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Motorcycle Accident Attorneys in Morristown, New Jersey

There’s nothing quite like the freedom and excitement you get from riding a motorcycle. However, this freedom requires the rider to be extra cautious to ensure their safety. Motorcycle accidents tend to be some of the more dangerous crashes that occur on our roadways and can often lead to serious injuries. When this happens, you’ll likely want to pursue a personal injury claim to recover damages. 

If you or someone you love has been injured in a motorcycle accident and you’d like to speak with an experienced personal injury attorney about your case, call us at The Law Offices of Gold, Albanese & Barletti, LLC. We’re proud to serve clients in Morristown, New Jersey, and throughout New Jersey, New York, and Boston, Massachusetts. Set up a consultation with our team today. 

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Steps to Take If You Were In a Motorcycle Accident

Any time you’re involved in a car or motorcycle accident, the most important thing you can do is address your own physical health and safety. This means you should seek medical help right away, even if you don’t feel obviously injured. You may not be immediately aware of your injuries and some injuries may even take days to show up. Furthermore, if you fail to get medical attention in a timely manner, the insurance company may use this fact against you in an attempt to show that your injuries weren’t serious. 

You’ll want to document everything you can during this time. This includes obtaining a copy of the police report, keeping copies of all correspondence with insurance companies, and obtaining medical records, bills from property damage, pictures or video of the scene of the incident, and witness contact information and testimony. It will also help your case if you can keep a journal documenting how your injuries are affecting your everyday life, including your emotional distress.  

Contacting the insurance company to start a claim is your next step, and you should seriously consider hiring a motorcycle accident attorney at this time. Dealing with insurance adjusters can be a stressful and time-consuming process and a good lawyer can offer advice and negotiate on your behalf. Because of New Jersey’s laws regarding personal injury claims, this may mean you’ll have to file with both your own insurance company and the other driver’s.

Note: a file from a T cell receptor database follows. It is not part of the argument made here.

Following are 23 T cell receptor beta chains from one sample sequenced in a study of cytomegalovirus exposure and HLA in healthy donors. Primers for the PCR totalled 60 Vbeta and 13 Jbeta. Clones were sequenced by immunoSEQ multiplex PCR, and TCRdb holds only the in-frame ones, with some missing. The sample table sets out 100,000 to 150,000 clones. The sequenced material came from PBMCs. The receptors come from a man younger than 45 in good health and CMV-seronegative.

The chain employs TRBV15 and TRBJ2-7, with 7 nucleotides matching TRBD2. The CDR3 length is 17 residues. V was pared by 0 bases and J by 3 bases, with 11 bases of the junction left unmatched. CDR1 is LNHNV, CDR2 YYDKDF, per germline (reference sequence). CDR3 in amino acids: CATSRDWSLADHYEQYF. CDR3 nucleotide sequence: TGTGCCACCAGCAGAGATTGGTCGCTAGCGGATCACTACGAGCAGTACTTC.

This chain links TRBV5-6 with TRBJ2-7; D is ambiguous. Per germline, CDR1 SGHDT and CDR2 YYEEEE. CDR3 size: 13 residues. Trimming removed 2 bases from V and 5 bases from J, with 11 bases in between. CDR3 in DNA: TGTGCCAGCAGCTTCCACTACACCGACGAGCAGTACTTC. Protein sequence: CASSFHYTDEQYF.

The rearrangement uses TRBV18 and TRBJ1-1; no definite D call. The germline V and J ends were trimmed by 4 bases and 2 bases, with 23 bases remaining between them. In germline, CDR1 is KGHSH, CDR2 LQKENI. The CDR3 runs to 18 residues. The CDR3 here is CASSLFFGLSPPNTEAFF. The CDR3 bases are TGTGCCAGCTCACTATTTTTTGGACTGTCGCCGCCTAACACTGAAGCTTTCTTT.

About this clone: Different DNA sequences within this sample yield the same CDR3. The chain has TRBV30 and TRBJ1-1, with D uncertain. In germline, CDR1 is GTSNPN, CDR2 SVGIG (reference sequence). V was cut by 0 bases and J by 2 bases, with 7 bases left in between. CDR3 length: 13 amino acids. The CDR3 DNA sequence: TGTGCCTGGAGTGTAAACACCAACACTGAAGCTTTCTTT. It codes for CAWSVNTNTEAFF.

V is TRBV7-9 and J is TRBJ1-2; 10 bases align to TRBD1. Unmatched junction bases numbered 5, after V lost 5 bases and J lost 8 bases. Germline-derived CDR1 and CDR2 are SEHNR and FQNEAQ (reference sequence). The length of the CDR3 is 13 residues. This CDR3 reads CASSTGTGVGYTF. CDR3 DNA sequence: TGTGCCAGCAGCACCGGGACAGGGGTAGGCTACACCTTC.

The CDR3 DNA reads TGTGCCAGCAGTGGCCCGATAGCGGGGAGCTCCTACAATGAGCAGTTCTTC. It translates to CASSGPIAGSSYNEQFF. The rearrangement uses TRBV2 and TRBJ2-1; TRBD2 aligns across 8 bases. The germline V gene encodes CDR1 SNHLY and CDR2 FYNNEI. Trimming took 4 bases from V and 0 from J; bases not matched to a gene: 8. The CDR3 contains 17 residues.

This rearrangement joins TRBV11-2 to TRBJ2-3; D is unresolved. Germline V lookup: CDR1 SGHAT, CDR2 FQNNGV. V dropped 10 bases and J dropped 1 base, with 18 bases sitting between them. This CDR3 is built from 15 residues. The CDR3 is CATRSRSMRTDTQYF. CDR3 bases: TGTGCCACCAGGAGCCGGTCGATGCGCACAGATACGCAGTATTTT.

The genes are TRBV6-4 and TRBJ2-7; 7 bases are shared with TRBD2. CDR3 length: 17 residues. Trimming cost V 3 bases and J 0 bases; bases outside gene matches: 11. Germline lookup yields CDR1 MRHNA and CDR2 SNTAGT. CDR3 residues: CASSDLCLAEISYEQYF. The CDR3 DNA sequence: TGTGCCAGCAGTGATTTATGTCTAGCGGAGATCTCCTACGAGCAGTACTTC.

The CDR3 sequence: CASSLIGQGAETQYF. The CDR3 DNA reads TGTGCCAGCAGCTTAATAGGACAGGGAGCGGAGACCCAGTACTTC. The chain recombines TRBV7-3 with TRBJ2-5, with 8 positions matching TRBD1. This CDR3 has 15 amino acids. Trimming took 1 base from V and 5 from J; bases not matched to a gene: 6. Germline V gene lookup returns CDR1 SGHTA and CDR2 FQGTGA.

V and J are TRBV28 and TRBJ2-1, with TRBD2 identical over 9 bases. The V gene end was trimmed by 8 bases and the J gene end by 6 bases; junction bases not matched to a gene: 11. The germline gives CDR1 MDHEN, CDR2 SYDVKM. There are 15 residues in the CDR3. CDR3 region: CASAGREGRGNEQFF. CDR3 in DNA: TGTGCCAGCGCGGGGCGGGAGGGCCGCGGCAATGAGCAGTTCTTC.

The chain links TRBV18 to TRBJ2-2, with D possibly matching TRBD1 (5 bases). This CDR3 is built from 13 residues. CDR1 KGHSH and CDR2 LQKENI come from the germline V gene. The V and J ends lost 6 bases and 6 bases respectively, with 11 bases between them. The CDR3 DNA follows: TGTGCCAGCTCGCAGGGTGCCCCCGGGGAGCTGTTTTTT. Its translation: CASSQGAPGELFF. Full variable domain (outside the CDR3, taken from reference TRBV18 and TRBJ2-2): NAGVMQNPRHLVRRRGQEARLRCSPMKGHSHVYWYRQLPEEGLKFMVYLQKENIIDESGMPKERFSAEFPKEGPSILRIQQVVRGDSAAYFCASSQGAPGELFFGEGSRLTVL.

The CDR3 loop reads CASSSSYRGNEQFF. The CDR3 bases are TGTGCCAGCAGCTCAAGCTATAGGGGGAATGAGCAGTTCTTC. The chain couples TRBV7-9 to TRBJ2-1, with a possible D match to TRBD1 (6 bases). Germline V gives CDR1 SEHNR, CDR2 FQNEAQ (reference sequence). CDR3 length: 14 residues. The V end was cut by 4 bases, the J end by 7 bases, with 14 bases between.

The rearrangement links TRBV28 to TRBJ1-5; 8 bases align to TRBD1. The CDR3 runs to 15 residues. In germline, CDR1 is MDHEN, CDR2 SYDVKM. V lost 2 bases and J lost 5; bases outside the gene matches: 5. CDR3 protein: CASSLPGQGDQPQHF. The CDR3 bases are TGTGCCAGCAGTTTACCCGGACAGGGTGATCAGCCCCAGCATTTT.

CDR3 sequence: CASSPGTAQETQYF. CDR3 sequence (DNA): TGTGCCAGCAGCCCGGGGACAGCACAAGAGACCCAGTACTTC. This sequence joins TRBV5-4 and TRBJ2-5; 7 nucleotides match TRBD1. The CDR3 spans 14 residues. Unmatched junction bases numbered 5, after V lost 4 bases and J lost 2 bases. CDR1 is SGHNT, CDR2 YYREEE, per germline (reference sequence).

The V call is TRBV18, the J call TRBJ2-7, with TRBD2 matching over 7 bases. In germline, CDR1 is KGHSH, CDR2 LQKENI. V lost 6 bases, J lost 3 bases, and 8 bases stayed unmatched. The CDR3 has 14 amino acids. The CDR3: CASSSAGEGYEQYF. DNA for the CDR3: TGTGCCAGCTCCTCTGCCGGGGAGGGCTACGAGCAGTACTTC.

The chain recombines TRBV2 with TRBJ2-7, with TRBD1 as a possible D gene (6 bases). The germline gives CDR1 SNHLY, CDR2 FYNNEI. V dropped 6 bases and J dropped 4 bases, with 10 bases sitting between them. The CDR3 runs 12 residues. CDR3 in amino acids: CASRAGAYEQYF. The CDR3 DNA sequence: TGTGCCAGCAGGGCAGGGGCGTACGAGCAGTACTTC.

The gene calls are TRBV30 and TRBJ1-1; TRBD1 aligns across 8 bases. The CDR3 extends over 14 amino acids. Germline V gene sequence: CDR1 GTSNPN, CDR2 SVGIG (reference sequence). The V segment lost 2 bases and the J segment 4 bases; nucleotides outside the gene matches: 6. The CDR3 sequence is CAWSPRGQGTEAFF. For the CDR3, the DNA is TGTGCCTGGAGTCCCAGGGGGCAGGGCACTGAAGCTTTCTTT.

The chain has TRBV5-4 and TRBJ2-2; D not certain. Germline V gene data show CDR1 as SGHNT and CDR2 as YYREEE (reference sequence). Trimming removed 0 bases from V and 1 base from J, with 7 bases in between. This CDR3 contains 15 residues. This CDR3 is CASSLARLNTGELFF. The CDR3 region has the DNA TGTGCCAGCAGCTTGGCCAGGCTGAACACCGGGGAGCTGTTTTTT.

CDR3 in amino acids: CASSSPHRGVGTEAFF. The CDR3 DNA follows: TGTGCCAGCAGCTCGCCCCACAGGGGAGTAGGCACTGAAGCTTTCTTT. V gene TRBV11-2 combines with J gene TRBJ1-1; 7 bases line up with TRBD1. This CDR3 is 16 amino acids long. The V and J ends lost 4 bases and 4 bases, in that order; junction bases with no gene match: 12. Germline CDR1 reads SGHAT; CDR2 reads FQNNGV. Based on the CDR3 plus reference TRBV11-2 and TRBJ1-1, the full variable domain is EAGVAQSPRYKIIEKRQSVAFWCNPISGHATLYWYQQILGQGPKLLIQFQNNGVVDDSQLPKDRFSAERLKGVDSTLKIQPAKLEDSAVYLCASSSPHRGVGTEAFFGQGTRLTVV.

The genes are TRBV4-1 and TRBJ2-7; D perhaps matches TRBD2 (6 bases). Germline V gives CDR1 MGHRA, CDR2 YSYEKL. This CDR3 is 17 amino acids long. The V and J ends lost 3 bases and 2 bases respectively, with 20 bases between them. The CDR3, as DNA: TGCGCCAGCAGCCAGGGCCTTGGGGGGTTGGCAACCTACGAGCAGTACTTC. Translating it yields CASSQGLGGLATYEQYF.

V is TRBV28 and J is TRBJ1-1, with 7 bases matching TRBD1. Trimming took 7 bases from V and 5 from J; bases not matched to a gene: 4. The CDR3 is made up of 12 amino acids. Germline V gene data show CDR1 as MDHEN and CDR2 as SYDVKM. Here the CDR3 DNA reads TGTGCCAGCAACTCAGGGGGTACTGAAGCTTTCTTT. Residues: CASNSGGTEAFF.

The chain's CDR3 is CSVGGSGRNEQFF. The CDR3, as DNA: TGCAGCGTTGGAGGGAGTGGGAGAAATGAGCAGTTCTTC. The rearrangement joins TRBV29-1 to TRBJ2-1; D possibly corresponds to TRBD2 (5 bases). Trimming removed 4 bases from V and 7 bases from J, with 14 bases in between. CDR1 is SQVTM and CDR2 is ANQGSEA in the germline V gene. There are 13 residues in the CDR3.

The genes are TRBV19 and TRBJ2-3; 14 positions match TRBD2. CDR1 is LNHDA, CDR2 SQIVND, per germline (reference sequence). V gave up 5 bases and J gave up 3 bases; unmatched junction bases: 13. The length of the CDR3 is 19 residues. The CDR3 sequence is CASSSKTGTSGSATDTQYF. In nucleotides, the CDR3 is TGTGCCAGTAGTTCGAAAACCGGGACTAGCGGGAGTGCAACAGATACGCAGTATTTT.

New Jersey Motorcycle Laws  

Not all accidents can be avoided, but the best way to prevent accidents from happening in the first place is to follow all state laws for motorcycle riding. Like most states, New Jersey requires riders to obtain a specific license that includes an endorsement for motorcycles. Helmet laws and eye protection (such as goggles or a windscreen) are required for all riders regardless of age. If you do wish to carry a motorcycle passenger on your bike, they must also wear a helmet and there must be an actual seat for them. Required motorcycle equipment includes a headlight that must be on at all times, at least one rearview mirror, and handlebars that are below shoulder height when seated. 

A common question that comes up in cases like this focuses on the legality of lane splitting, where a rider drives between lanes on the road if cars are stopped in traffic. State law doesn’t address this specifically which can lead to a lot of confusion from riders and drivers alike. However, even though lane splitting is neither legal or illegal, it’s usually in your best interest to avoid it if possible.  

Determining Fault in New Jersey 

New Jersey is called a “choice no-fault” state, and this means that you typically must file a claim under your own insurance policy’s personal injury protection (PIP) before you can seek damages from the other party. However, if your injuries are severe enough, you can bypass this step and file directly with the other driver. When trying to prove negligence, you should also be aware of the state’s comparative fault rule. Essentially, this means that fault can be shared between parties and your total compensation will be commensurate with your percentage of liability.  

Filing a Claim for a Loved One 

Unfortunately, sometimes these accidents can be so damaging that you’ll need to file a motorcycle wrongful death. If you have a family member who was killed or incapacitated due to someone else’s negligence (as is the case for some motorcycle accidents), you’re likely able to file a lawsuit on their behalf, but this must be done within two years of the date of the death. Legally, only the “personal representative” of the deceased is allowed to file. if this role isn’t assigned in a will, a judge can order a family member or close friend as the representative.   

Motorcycle Accident Attorneys in Morristown, New Jersey

If you need help with your motorcycle accident claim and are in the Morristown, New Jersey area, reach out to our team at The Law Offices of Gold, Albanese & Barletti, LLC for help. Our attorneys are here to help you move forward.